The Heart Of The Matter
A little Don Henley to start the day, “Heart Of The Matter.”
The vote to override the SCHIP veto will held on Thursday. And children and families all over this country need your help.
All over America, there are families like the Johnsons, living on the edge financially and working hard to make ends meet. Many have full-time jobs but seldom take vacations. They meet monthly bills for basics such as food, car insurance and housing but have little or nothing left for dining out, college savings or band uniforms.
Without affordable health coverage for their children, many say, insurance costs and medical bills would threaten to break the family budget.
It is families like these who are at the center of the political controversy in Washington that will come to a head Thursday when the Democratic-led House attempts to override President Bush’s veto of an expansion of the children’s health program that Congress passed last month by sizable bipartisan majorities. The fight, playing out in television and radio ads and in plenty of arm-twisting on Capitol Hill, is over how much money to spend — and on whom to spend it.
When I think about how much money we are spending in Iraq — on an occupation of the President’s choosing — and then the fact that he vetoed this spending on keeping vulnerable children in America healthy? It is beyond maddening, isn’t it? Especially in the context of a public health and safety concern that kids who don’t have regular preventive health care visits can pose an infectious risk to the general public, whether or not your own family has health insurance. All it takes is one bird flu exposure in a community and a missed opportunity for quarantine to start that ball rolling swiftly downhill to disaster.
Beyond that, though, these are children. They have no control over their parents’ means. They have no say into which family — rich or poor, or hard-working blue collar job with no insurance plan — they are born.
For families on the edge — neither comfortably middle class nor truly low income — Thursday’s vote is not just one of the most dramatic political skirmishes of the year but also a referendum on whether people like them deserve the government’s help in making sure that their kids have health coverage….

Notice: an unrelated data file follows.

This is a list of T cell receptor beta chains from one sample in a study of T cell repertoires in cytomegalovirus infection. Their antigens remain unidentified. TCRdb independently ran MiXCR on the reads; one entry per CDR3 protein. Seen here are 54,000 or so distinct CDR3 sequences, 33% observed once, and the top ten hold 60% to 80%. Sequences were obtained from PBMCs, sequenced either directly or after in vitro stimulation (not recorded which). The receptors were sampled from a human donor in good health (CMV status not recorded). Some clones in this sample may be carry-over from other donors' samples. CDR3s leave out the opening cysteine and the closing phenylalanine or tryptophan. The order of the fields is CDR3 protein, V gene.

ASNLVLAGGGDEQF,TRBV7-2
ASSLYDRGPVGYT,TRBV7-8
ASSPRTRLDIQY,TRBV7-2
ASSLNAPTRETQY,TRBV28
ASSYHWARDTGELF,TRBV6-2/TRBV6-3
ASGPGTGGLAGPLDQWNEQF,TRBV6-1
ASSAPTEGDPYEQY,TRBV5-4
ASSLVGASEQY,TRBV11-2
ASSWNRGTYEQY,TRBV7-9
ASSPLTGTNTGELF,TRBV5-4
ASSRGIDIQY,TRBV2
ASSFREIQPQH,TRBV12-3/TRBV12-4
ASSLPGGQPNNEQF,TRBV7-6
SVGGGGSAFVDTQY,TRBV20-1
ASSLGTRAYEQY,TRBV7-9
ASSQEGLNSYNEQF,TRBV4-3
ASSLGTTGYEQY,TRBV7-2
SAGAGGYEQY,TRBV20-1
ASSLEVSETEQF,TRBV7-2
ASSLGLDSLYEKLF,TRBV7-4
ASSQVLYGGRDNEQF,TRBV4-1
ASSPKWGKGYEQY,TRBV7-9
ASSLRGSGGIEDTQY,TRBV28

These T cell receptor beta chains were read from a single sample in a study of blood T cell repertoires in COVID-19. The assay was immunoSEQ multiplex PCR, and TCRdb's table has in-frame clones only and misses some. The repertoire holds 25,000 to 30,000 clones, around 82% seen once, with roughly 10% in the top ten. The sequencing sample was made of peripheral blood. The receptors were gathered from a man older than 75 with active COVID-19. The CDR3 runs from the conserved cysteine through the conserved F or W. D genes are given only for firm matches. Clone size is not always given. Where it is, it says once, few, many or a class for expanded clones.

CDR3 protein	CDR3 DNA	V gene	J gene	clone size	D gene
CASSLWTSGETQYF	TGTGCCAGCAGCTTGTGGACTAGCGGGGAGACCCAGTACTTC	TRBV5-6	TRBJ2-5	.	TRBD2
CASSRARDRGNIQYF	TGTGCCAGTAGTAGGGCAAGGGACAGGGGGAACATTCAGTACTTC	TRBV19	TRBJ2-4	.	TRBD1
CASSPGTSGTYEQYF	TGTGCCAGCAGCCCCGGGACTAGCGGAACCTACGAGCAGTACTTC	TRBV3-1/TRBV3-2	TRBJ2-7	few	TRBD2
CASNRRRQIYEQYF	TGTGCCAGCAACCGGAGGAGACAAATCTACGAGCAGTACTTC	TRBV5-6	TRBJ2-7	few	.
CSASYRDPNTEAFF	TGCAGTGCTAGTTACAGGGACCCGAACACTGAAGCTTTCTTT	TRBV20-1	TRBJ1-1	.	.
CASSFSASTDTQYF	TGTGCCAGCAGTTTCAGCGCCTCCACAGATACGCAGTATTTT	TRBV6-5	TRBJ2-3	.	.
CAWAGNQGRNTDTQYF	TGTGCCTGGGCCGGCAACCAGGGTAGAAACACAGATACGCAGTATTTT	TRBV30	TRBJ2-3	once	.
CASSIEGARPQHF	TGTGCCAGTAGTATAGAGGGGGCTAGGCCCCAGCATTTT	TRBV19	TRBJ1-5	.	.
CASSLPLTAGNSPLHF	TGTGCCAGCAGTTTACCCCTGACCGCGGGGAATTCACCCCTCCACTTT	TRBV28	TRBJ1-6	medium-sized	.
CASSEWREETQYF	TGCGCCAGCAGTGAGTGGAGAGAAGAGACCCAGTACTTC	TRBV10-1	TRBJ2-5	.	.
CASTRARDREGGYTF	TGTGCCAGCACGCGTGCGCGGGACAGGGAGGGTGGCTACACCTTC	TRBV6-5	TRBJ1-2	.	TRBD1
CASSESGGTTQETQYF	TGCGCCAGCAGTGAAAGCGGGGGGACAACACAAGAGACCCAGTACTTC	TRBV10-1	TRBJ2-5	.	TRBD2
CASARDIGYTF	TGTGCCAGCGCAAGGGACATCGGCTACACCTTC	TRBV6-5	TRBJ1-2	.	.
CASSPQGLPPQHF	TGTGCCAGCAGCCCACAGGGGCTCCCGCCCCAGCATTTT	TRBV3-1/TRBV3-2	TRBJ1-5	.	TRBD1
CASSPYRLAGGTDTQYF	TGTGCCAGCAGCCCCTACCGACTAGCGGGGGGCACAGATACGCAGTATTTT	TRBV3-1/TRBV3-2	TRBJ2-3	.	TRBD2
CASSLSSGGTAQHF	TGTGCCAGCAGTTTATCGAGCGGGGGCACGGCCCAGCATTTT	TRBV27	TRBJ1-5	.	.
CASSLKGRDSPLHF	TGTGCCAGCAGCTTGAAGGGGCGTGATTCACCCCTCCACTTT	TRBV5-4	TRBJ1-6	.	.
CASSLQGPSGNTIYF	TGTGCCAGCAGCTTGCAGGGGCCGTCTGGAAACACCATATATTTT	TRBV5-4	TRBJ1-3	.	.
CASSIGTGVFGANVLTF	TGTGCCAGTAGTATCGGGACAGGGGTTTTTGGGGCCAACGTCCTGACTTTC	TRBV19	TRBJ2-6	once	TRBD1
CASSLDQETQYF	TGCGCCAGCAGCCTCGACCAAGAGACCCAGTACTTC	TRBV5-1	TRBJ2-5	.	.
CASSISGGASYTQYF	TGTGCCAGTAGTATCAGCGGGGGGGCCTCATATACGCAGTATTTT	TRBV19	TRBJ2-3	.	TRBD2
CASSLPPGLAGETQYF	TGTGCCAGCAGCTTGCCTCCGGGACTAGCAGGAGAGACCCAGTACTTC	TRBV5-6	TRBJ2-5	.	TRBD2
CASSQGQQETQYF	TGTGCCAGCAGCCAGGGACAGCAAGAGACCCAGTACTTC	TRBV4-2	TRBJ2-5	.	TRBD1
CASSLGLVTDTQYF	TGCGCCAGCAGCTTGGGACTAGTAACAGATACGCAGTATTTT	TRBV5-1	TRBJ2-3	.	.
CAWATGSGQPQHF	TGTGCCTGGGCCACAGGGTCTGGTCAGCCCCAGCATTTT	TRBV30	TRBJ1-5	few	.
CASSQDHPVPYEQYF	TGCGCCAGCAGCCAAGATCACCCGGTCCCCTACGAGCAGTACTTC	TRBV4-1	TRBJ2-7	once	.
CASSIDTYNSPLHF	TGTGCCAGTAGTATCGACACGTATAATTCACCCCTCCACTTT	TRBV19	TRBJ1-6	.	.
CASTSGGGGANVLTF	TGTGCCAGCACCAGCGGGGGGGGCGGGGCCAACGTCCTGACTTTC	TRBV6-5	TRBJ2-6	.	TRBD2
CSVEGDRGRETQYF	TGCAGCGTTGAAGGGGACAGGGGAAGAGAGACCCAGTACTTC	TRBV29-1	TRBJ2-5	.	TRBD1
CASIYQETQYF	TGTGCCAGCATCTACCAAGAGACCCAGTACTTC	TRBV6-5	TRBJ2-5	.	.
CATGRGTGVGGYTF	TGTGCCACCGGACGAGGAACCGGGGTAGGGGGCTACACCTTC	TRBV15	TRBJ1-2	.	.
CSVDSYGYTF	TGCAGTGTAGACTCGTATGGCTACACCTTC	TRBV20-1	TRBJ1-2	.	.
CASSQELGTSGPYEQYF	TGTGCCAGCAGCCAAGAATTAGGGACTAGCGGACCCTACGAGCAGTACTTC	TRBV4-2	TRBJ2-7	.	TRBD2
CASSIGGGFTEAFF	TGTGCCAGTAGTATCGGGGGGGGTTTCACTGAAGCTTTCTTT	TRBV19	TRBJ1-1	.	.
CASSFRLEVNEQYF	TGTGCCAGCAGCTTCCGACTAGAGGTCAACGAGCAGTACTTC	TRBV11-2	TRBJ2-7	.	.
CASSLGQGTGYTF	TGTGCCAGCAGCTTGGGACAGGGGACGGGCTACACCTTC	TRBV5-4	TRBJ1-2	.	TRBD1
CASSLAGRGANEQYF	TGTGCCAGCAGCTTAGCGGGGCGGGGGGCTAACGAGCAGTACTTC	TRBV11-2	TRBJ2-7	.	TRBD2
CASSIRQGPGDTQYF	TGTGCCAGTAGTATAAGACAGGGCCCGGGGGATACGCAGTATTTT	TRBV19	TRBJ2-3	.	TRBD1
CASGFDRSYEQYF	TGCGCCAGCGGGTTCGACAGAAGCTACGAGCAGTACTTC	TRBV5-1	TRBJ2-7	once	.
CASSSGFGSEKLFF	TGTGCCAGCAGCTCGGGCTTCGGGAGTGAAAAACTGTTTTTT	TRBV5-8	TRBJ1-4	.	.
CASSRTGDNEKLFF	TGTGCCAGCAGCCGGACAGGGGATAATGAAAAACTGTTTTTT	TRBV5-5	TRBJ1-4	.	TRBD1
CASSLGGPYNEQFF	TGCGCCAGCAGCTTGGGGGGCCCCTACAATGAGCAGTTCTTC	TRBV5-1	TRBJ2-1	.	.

“If we didn’t have this program, honestly, my husband and I would probably be working two jobs apiece to pay for the health care,” Nelson said. “We haven’t been on a vacation in, like, four years. We can’t afford to do the extras. We don’t eat in restaurants; we don’t do McDonald’s; we don’t do any of that stuff. . . . We’re really going to be in a jam if we lose coverage for my son.”
“The least of these, my bretheren…” That’s the heart of the matter, here, that these children could belong to any of us, there but for the grace of God or a whole lot of luck. Please make calls today — even if you have already made a call, please make another one. This vote in the House is going down to the wire, and every call, every FAX, every contact with a DC office and a local office — every single one counts this week. Please add your voice today. Your call could make the difference in the vote we need for the veto override. But without your call, we’ll never know…
You can call toll free via these numbers that katymine found:
1 (800) 828 – 0498
1 (800) 459 – 1887
1 (800) 614 – 2803
1 (866) 340 – 9281
1 (866) 338 – 1015
1 (877) 851 – 6437
Here are some members of the House who especially need to hear from constituents: (partially via the Seminal) I’ve put these together so that the name link goes to a contact information page, for ease of locating local office numbers for everyone, and a DC office number and FAX number (where available) for each as well.
Robert Aderholt (AL-04) (202) 225-4876 FAX: (202) 225-5587
Rodney Alexander (LA-05) (202) 225-8490 Fax: (202) 225-5639
Michele Bachmann (MN-06) (202) 225-2331 Fax: (202) 225-6475
Roscoe Bartlett (MD-06) 202-225-2721 Fax Number: 202-225-2193
Judy Biggert (IL-13) 202-225-3515 Fax: 202-225-9420
Brian Bilbray (CA-50) 202-225-0508 Fax: 202-225-2558
Gus Bilirakis (FL-09) 202-225-5755 fx: 202-225-4085
John Boozman (AR-03) (202) 225-4301 Fax: (202) 225-5713
Ginny Brown-Waite (FL-05) (202) 225-1002 FAX: 202 226 6559
Steve Chabot (OH-01) (202) 225-2216 FAX: (202) 225-3012
Barbara Cubin (WY) (202) 225-2311 FAX: (202) 225-3057
John Doolittle (CA-04) 202-225-2511 FAX: 202-225-5444
Thelma Drake (VA-02) (202) 225-4215 Fax: (202) 225-4218
Tim Johnson (IL-15) (202) 225-2371 fax: (202) 226-0791
Rick Keller (FL-08) (202) 225-2176 Fax (202) 225-0999
Joseph Knollenberg (MI-09) (202) 225-5802 Fax: (202) 226-2356
Randy Kuhl (NY-29) 202 225-3161 FAX: 202 226-6599
Tom Latham (IA-04) 202-225-5476 Fax: 202-225-3301
Thaddeus McCotter (MI-11) (202) 225-8171 FAX: (202) 225-2667
Marilyn Musgrave (CO-04) (202) 225-4676 FAX: (202) 225-5870
John Peterson (PA-05) 202-225-5121 Fax: 202-225-5796
Thomas Reynolds (NY-26) (202) 225-5265 FAX: (202) 225-5910
Peter Roskam (IL-6) (202) 225-4561 FAX: (202) 225-1166
Bill Sali (ID-01) (202) 225-6611 FAX: (202) 225-3029
Jim Saxton (NJ-03) (202) 225-4765 FAX — (202) 225-0778
Tim Walberg (MI-07) (202) 225-6276 FAX: (202) 225-6281
Greg Walden (OR-02) 202-225-6730 Fax: 202-225-5774
Jerry Weller (IL-11) (202) 225-3635 Fax: (202) 225-3521
Bob Etheridge (NC-02) (202) 225-4531 Fax: (202) 225-5662
Jim Marshall (GA-08) 202/225-6531 Fax: 202/225-3013
Mike McIntrye (NC-07) (202) 225-2731 fax (202) 225-5773
Gene Taylor (MS-04) 202 225-5772 fax: 202 225-7074